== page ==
The following data were acquired: (1) enrollment files for administrative data; (2) benefits information to determine medical and pharmacy coverage; and (3) inpatient, outpatient, and pharmacy claims records containing ICD-9 diagnosis, CPT codes, prescription NDC codes, and costs and charges (submitted, allowed, and paid).
Defining the Cohort
For inclusion in our analytic cohort, we required that the enrollee:
- Have 6 months of continuous coverage, including pharmacy coverage, prior to the index date, defined as the date of bariatric surgery for patients who underwent surgery and, for those who did not have surgery, as the date of plan enrollment plus the mean time from the later of plan enrollment or January 2002 to surgery of the surgical patients (16 months)
- Have 12 months of continuous coverage, including pharmacy coverage, after the index date
- Be between 18 years and 64 years, inclusive
- Not have a diagnosis of cancer of the esophagus (ICD-9 150-150.9), stomach (ICD-9 151-151.9), small intestine (ICD-9 152-152.9) or pancreas (ICD-9 157-157.9), or other digestive malignancy (DRG 172-173)
Medications were grouped using the Johns Hopkins University ACG Case-Mix System (version 8.0 beta) into therapeutic categories using the NDC codes in the claims.10 It was assumed that a patient would not be on more than one drug from any therapeutic class. (Appendix B) For select outcomes, we stratified results by diagnosis of diabetes defined as at least one ICD-9 code of 250.xx or a pharmacy claim for any drug for treating diabetes prior to the index date.
We tabulated the number of unique therapeutic classes of drug that the patient had “on hand” at the time points of interest. We knew the date that each prescription was filled and the number of days of drug supplied. If this supply would result in the patient having sufficient drug “on hand” to overlap with a seven day window surrounding the time point of interest, the patient was considered to have been on this medication on that date. Medication that might be considered to be “extra” due to an early refill was added to the end of the next prescription fill for the tabulation of drug “on hand.”
We created additional variables for description and to use in modeling outcomes, including demographics (age, sex), utilization variables (hospitalizations, outpatient visits, medical and pharmacy payments) and other indicators of health status including the Resource Utilization Band from the Johns Hopkins University ACG Case-Mix System.10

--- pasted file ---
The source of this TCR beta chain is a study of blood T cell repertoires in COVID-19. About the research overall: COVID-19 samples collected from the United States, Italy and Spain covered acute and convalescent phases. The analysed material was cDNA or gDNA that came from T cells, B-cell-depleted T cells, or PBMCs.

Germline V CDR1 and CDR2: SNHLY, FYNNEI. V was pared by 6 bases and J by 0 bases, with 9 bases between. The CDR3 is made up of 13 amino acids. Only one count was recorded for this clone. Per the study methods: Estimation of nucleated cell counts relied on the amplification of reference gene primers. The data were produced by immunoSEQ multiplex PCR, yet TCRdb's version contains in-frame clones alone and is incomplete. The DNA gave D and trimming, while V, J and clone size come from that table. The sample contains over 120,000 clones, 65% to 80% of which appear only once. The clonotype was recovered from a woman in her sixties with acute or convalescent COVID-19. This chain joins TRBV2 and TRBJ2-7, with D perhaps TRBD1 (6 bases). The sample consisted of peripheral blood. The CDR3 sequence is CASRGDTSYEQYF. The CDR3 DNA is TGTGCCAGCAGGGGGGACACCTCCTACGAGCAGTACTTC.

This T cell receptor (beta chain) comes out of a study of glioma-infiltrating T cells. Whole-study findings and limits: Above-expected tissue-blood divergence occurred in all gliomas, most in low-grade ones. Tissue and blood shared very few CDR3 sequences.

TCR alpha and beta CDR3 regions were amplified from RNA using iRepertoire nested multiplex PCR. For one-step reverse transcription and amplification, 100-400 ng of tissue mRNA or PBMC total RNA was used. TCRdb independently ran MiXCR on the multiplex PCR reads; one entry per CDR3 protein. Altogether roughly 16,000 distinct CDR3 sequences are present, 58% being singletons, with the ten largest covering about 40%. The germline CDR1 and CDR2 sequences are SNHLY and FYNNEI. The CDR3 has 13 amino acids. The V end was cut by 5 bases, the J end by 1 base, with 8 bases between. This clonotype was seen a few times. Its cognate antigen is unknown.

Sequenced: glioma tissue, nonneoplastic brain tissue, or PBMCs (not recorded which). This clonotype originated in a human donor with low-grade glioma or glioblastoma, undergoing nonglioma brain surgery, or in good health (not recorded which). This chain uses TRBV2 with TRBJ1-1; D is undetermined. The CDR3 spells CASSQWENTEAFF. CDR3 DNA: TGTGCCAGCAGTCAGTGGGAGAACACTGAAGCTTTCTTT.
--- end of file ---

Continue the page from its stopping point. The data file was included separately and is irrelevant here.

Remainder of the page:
We explored medication use in two ways: (1) a pre/post analysis of medication usage for surgical patients only; and (2) a pre/post analysis of medication usage for surgical patients compared to a group of enrollees predicted to be obese who did not undergo bariatric surgery. We also examined use of medications for depression, hypothyroidism, and allergies; conditions which we hypothesized would not change after surgery. We tabulated the mean number of medications at each time period for the figures.
Pre-post analysis. The primary comparisons were medication usage at 3, 6, and 12 months after surgery in comparison to usage at surgery. Medication usage was explored as the proportion of patients who were using at least one medication within a category at these times, and as the mean number of medications used per person within a category. For medication categories with only one drug (e.g., levothyroxine), these are equivalent.
For estimating the percent change in use of diabetes and antihypertensive medications post- versus pre-surgery, we used Poisson regression and general estimating equations (GEE), since we had counts ranging from 0 to 4 medications per person and repeat measures for the same enrollee.11 For the other medication classes, we used logistic regression with GEE as patients were generally on either one or no medications. A diagnosis of diabetes was included in the models as a covariate to test for differences by diabetes diagnosis where the analyses were not stratified by diabetes. Age and sex and their interactions with time were included in the models as categorical variables although they were not predictive of outcomes.
Comparison group without surgery. We identified enrollees who were predicted to be obese, but who had not undergone bariatric surgery. A model for the propensity to have a body mass index greater than 35 kg/m2 was previously developed using this administrative database and the body mass index as reported by a subset of the enrollees in their Health Risk Assessment. (Appendix C) We reviewed the distribution of the propensity scores and identified all non-surgical enrollees who had propensity scores above the 90th percentile (16% of all enrollees), while excluding women who were pregnant within one year of the index date. In the validation subset, a score above the 90th percentile had a positive predictive value for obesity of 78%. We individually matched enrollees in this upper decile from the non-surgical group to enrollees in the surgical group by exact age, sex and presence or absence of diabetes at a ratio of 3:1, if sufficient matches were available.